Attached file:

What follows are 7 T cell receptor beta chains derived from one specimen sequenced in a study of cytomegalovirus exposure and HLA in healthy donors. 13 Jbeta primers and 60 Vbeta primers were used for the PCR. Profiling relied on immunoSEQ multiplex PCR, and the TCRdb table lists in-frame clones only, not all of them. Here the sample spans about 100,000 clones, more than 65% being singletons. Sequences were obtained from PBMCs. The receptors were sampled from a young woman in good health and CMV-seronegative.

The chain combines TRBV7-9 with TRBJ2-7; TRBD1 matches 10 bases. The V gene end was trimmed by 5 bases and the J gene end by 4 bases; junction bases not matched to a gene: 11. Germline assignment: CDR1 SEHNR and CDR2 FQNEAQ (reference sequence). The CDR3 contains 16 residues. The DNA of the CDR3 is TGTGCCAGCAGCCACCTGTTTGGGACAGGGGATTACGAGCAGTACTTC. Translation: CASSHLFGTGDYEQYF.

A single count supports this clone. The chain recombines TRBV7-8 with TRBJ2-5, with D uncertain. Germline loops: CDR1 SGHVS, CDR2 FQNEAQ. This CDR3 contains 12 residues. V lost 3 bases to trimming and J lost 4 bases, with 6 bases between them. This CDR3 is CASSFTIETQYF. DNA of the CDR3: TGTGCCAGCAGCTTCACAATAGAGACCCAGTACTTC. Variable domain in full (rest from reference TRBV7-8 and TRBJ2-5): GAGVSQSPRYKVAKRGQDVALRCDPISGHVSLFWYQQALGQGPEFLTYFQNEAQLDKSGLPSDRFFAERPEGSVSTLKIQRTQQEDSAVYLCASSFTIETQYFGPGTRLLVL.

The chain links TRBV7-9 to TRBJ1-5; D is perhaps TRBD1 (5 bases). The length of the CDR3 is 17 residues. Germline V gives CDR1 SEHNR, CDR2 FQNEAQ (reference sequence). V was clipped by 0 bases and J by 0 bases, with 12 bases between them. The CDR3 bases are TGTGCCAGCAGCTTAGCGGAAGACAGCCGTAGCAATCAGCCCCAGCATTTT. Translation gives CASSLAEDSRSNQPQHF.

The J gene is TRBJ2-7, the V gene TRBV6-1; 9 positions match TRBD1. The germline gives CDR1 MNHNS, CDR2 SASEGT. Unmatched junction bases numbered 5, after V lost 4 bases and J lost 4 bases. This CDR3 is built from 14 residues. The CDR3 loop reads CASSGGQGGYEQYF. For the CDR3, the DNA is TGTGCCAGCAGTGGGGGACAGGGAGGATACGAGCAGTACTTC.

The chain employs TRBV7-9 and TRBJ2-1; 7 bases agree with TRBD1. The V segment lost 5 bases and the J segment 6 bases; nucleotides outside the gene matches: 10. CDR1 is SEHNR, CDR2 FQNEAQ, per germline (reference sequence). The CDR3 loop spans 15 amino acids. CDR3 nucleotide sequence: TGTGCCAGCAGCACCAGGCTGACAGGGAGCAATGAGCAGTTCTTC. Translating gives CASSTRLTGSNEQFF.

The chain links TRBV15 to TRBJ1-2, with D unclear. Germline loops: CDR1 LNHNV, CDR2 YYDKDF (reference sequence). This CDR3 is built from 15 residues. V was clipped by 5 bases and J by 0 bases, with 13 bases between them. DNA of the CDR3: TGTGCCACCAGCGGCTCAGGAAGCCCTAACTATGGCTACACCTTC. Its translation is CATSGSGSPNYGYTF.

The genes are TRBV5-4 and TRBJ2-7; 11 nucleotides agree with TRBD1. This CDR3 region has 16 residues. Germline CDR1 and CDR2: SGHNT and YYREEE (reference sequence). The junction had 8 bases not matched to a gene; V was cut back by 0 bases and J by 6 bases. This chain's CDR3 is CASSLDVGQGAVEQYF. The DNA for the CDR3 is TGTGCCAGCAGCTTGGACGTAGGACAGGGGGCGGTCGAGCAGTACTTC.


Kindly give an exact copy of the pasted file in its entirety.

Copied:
What follows are 7 T cell receptor beta chains derived from one specimen sequenced in a study of cytomegalovirus exposure and HLA in healthy donors. 13 Jbeta primers and 60 Vbeta primers were used for the PCR. Profiling relied on immunoSEQ multiplex PCR, and the TCRdb table lists in-frame clones only, not all of them. Here the sample spans about 100,000 clones, more than 65% being singletons. Sequences were obtained from PBMCs. The receptors were sampled from a young woman in good health and CMV-seronegative.

The chain combines TRBV7-9 with TRBJ2-7; TRBD1 matches 10 bases. The V gene end was trimmed by 5 bases and the J gene end by 4 bases; junction bases not matched to a gene: 11. Germline assignment: CDR1 SEHNR and CDR2 FQNEAQ (reference sequence). The CDR3 contains 16 residues. The DNA of the CDR3 is TGTGCCAGCAGCCACCTGTTTGGGACAGGGGATTACGAGCAGTACTTC. Translation: CASSHLFGTGDYEQYF.

A single count supports this clone. The chain recombines TRBV7-8 with TRBJ2-5, with D uncertain. Germline loops: CDR1 SGHVS, CDR2 FQNEAQ. This CDR3 contains 12 residues. V lost 3 bases to trimming and J lost 4 bases, with 6 bases between them. This CDR3 is CASSFTIETQYF. DNA of the CDR3: TGTGCCAGCAGCTTCACAATAGAGACCCAGTACTTC. Variable domain in full (rest from reference TRBV7-8 and TRBJ2-5): GAGVSQSPRYKVAKRGQDVALRCDPISGHVSLFWYQQALGQGPEFLTYFQNEAQLDKSGLPSDRFFAERPEGSVSTLKIQRTQQEDSAVYLCASSFTIETQYFGPGTRLLVL.

The chain links TRBV7-9 to TRBJ1-5; D is perhaps TRBD1 (5 bases). The length of the CDR3 is 17 residues. Germline V gives CDR1 SEHNR, CDR2 FQNEAQ (reference sequence). V was clipped by 0 bases and J by 0 bases, with 12 bases between them. The CDR3 bases are TGTGCCAGCAGCTTAGCGGAAGACAGCCGTAGCAATCAGCCCCAGCATTTT. Translation gives CASSLAEDSRSNQPQHF.

The J gene is TRBJ2-7, the V gene TRBV6-1; 9 positions match TRBD1. The germline gives CDR1 MNHNS, CDR2 SASEGT. Unmatched junction bases numbered 5, after V lost 4 bases and J lost 4 bases. This CDR3 is built from 14 residues. The CDR3 loop reads CASSGGQGGYEQYF. For the CDR3, the DNA is TGTGCCAGCAGTGGGGGACAGGGAGGATACGAGCAGTACTTC.

The chain employs TRBV7-9 and TRBJ2-1; 7 bases agree with TRBD1. The V segment lost 5 bases and the J segment 6 bases; nucleotides outside the gene matches: 10. CDR1 is SEHNR, CDR2 FQNEAQ, per germline (reference sequence). The CDR3 loop spans 15 amino acids. CDR3 nucleotide sequence: TGTGCCAGCAGCACCAGGCTGACAGGGAGCAATGAGCAGTTCTTC. Translating gives CASSTRLTGSNEQFF.

The chain links TRBV15 to TRBJ1-2, with D unclear. Germline loops: CDR1 LNHNV, CDR2 YYDKDF (reference sequence). This CDR3 is built from 15 residues. V was clipped by 5 bases and J by 0 bases, with 13 bases between them. DNA of the CDR3: TGTGCCACCAGCGGCTCAGGAAGCCCTAACTATGGCTACACCTTC. Its translation is CATSGSGSPNYGYTF.

The genes are TRBV5-4 and TRBJ2-7; 11 nucleotides agree with TRBD1. This CDR3 region has 16 residues. Germline CDR1 and CDR2: SGHNT and YYREEE (reference sequence). The junction had 8 bases not matched to a gene; V was cut back by 0 bases and J by 6 bases. This chain's CDR3 is CASSLDVGQGAVEQYF. The DNA for the CDR3 is TGTGCCAGCAGCTTGGACGTAGGACAGGGGGCGGTCGAGCAGTACTTC.